Precision Metalforming Association (PMA) member Kevin Harberts called on Congress today to support industry efforts to bring manufacturing back to America—for good. Harberts, president and CEO of Kryton Engineered Metals, Inc. in Cedar Falls, Iowa, testified today before the U.S. House of Representative’s Committee on Small Business Subcommittee on Economic Growth, Tax, and Capital Access about reshoring, or bringing outsourced manufacturing work back home to the U.S. In his testimony, Harberts stated, “This time a year ago we had 63 employees, today we have grown to 71 and hope to hire another 8–12 this year. We attribute this growth directly to reshoring a product line which left the U.S. a decade ago and came back to America’s heartland.”
Founded in 1981, Kryton Metals is an industry leader in manufacturing spun and fabricated metal products. Company sales were hurt by the economic downturn in 2008-9 and Harberts was forced to lay off a large number of employees. His business turned around when a foreign manufacturer decided to reshore work and moved production from Europe to his plant in Iowa.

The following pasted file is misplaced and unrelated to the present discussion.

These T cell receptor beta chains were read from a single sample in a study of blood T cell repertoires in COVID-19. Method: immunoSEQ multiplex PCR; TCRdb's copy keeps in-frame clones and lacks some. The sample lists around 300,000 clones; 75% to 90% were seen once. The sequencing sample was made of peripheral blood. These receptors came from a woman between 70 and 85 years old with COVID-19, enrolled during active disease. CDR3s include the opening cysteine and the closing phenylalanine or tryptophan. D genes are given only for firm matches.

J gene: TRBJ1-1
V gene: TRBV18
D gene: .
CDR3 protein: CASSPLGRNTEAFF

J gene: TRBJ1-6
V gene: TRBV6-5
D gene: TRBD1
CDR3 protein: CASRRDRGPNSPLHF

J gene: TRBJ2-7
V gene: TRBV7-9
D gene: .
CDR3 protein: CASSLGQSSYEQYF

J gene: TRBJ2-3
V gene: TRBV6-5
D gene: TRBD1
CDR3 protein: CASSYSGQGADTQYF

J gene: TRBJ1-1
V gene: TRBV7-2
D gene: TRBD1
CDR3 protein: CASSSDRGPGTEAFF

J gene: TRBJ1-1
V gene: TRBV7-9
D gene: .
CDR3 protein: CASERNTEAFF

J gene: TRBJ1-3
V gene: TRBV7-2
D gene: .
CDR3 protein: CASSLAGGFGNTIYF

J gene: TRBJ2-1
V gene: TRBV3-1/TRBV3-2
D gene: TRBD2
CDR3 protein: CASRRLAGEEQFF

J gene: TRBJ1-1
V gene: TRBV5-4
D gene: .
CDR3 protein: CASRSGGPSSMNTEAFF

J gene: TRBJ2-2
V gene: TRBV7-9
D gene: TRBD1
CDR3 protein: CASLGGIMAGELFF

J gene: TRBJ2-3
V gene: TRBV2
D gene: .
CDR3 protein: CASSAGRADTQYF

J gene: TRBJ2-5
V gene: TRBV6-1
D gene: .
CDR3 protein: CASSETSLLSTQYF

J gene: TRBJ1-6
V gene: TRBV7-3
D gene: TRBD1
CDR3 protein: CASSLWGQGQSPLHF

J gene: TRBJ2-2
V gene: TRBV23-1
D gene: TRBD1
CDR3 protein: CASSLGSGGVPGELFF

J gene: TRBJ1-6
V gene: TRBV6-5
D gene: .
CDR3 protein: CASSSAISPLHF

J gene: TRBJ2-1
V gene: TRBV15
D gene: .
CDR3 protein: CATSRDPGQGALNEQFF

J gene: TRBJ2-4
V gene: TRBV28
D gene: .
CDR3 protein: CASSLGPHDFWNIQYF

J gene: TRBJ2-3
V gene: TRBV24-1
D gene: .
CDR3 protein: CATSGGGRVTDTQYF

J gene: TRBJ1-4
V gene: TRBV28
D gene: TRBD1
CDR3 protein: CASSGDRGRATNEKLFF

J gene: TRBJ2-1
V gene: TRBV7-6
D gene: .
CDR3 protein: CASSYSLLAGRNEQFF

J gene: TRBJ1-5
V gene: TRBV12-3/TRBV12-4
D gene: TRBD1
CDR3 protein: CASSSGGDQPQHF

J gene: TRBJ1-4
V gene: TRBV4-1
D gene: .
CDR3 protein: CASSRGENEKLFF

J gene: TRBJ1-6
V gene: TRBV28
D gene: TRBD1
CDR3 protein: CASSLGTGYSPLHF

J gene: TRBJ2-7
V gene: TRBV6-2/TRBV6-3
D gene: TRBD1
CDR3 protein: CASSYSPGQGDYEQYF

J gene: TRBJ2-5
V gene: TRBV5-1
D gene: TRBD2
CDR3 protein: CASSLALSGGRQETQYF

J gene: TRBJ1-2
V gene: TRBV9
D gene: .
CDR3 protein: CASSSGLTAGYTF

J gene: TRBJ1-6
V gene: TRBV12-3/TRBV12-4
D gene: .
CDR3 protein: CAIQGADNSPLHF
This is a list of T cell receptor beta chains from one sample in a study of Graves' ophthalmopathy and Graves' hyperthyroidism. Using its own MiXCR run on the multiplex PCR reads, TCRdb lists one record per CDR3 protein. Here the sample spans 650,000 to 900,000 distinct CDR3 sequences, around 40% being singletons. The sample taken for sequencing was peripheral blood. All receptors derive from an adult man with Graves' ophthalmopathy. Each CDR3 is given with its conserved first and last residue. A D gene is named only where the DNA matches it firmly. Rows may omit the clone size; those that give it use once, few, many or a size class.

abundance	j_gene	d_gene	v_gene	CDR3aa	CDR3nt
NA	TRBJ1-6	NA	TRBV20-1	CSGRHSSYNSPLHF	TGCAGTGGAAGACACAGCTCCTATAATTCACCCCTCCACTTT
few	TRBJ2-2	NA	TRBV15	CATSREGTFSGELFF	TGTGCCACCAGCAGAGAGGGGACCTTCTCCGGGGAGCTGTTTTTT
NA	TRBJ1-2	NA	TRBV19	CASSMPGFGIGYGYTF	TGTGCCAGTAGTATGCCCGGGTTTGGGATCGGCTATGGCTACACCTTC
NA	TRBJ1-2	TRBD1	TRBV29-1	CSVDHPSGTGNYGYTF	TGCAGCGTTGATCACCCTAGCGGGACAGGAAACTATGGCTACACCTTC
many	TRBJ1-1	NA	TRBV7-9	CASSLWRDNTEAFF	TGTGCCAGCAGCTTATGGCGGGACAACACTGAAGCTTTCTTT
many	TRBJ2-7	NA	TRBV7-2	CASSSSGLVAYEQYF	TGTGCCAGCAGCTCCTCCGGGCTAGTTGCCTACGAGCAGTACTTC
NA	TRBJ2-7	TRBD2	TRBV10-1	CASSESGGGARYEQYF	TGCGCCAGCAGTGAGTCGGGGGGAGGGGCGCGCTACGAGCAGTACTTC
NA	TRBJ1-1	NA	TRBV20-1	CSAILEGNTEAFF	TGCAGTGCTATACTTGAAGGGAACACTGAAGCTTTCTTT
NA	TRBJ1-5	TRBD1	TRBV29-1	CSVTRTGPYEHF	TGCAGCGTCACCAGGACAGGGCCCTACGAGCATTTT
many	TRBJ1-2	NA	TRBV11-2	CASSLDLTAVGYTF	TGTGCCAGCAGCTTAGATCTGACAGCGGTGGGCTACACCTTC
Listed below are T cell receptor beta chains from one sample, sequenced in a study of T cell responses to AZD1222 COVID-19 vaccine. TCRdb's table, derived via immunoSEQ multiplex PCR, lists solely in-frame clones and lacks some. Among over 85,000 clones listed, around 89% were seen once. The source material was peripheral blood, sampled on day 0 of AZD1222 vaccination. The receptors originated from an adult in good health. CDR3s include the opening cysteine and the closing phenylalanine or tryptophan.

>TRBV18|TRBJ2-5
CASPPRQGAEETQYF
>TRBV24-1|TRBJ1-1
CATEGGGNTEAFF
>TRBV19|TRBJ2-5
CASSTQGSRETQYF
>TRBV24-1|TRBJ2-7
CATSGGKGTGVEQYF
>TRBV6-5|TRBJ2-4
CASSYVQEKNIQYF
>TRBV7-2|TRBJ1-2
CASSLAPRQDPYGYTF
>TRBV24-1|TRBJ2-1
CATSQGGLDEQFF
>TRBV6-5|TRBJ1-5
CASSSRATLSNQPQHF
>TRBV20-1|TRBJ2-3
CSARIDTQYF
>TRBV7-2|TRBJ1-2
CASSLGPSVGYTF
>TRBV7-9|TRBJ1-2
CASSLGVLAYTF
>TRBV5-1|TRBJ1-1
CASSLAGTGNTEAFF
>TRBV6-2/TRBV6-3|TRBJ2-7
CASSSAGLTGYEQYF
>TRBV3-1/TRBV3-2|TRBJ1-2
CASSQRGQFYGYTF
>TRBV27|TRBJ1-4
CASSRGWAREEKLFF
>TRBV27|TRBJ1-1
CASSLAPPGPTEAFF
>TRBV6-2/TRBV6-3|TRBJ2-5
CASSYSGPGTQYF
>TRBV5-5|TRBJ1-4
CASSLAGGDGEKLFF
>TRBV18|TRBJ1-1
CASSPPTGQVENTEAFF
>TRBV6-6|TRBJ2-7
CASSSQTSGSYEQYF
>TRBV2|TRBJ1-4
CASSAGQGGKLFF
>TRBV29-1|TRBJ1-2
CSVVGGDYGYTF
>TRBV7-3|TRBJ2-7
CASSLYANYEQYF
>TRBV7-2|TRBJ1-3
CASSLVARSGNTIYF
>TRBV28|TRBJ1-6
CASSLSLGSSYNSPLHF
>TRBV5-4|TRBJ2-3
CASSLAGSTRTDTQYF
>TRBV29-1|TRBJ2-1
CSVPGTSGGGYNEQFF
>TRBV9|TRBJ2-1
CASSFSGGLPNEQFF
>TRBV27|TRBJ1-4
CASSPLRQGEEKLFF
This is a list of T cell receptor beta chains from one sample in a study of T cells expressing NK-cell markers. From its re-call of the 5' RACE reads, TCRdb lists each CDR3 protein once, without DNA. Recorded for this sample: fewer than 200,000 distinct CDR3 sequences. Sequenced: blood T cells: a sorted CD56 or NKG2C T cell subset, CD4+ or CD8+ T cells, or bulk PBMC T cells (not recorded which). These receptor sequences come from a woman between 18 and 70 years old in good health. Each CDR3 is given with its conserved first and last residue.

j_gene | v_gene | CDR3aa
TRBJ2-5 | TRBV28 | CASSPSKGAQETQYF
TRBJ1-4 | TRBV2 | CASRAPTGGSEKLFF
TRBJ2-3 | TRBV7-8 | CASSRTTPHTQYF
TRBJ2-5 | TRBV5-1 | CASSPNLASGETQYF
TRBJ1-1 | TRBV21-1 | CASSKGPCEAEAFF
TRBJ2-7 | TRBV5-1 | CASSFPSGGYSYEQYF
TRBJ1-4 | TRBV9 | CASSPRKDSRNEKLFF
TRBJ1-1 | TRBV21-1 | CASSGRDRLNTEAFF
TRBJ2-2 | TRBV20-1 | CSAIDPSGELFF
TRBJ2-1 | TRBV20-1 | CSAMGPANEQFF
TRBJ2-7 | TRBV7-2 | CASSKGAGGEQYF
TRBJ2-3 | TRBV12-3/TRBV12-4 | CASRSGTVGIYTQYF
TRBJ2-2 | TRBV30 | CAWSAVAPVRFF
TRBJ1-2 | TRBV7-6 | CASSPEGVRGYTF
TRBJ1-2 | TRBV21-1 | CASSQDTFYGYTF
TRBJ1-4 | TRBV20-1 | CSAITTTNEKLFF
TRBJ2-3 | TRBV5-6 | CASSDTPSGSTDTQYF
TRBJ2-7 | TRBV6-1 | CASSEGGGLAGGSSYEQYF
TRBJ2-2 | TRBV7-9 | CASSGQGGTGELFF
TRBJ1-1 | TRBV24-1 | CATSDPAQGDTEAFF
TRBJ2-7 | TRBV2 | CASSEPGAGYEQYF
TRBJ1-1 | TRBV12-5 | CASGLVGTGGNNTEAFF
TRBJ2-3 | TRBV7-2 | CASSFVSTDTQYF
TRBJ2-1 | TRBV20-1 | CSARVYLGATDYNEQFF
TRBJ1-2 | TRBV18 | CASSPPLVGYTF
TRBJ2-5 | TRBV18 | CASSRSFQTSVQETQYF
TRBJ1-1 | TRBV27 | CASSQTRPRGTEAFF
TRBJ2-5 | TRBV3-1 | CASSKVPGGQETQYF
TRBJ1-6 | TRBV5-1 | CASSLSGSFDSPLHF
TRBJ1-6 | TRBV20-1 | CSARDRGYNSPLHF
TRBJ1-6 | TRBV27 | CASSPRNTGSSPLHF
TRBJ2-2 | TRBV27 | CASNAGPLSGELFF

“Foreign manufacturers choose to reshore and source from U.S. suppliers for several reasons such as price, quality, availability of raw materials such as steel, and location,” said Harberts in his testimony. “The decision of our customer to supply from Kryton Metals will carry us into 2020.â …â We are going to save our customer money, grow our business, and—most importantly—create jobs in Iowa and throughout our entire U.S. supply chain.”
Harberts has high hopes for the future of Kryton Metals and the U.S. manufacturing sector but said that uncertainty in Washington has a chilling effect on American manufacturing growth and reshoring opportunities.
“While politicians argue among themselves, employers like me are stuck in a holding pattern,” he said, “We don’t know whether Congress will extend the R&D Tax Credit, we’re unsure what new rules OSHA and the EPA will impose on us, and we can’t find qualified workers in large part because Congress has not updated our job training laws in over a decade.”
Harberts concluded his testimony by appealing to Congress to take action and make the U.S. a coveted manufacturing location for global businesses.
“Domestic manufacturers can only lower their prices so far and we’re not changing our location,” he pointed out. “To improve manufacturing’s forecast, we must look to overseas opportunities and convince foreign customers that the U.S. is THE place for manufacturing. Manufacturers are doing our part to encourage reshoring—now it’s Washington’s turn.”